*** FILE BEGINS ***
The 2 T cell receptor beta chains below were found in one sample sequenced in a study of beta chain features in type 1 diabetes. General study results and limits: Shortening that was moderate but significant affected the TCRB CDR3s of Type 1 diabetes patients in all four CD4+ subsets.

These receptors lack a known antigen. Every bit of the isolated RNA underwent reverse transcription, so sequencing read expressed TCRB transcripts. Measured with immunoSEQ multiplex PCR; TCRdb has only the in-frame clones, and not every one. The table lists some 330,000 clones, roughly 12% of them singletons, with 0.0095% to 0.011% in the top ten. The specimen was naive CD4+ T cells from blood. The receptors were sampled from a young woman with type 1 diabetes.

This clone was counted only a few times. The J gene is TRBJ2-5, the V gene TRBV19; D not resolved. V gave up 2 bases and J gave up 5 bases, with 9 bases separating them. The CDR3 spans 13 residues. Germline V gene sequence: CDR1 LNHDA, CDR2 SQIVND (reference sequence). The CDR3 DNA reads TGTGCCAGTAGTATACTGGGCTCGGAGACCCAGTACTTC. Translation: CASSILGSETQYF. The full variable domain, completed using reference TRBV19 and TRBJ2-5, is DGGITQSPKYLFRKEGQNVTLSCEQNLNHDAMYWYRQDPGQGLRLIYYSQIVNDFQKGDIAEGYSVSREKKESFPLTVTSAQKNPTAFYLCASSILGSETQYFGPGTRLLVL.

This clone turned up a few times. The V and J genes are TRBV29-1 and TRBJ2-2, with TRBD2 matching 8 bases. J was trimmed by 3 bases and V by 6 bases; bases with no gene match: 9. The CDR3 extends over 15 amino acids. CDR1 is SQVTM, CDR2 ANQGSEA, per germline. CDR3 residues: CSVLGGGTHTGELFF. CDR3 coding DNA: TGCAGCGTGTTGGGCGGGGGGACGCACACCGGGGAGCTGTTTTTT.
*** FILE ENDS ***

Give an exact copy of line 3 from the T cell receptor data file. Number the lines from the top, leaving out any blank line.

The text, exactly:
This clone was counted only a few times. The J gene is TRBJ2-5, the V gene TRBV19; D not resolved. V gave up 2 bases and J gave up 5 bases, with 9 bases separating them. The CDR3 spans 13 residues. Germline V gene sequence: CDR1 LNHDA, CDR2 SQIVND (reference sequence). The CDR3 DNA reads TGTGCCAGTAGTATACTGGGCTCGGAGACCCAGTACTTC. Translation: CASSILGSETQYF. The full variable domain, completed using reference TRBV19 and TRBJ2-5, is DGGITQSPKYLFRKEGQNVTLSCEQNLNHDAMYWYRQDPGQGLRLIYYSQIVNDFQKGDIAEGYSVSREKKESFPLTVTSAQKNPTAFYLCASSILGSETQYFGPGTRLLVL.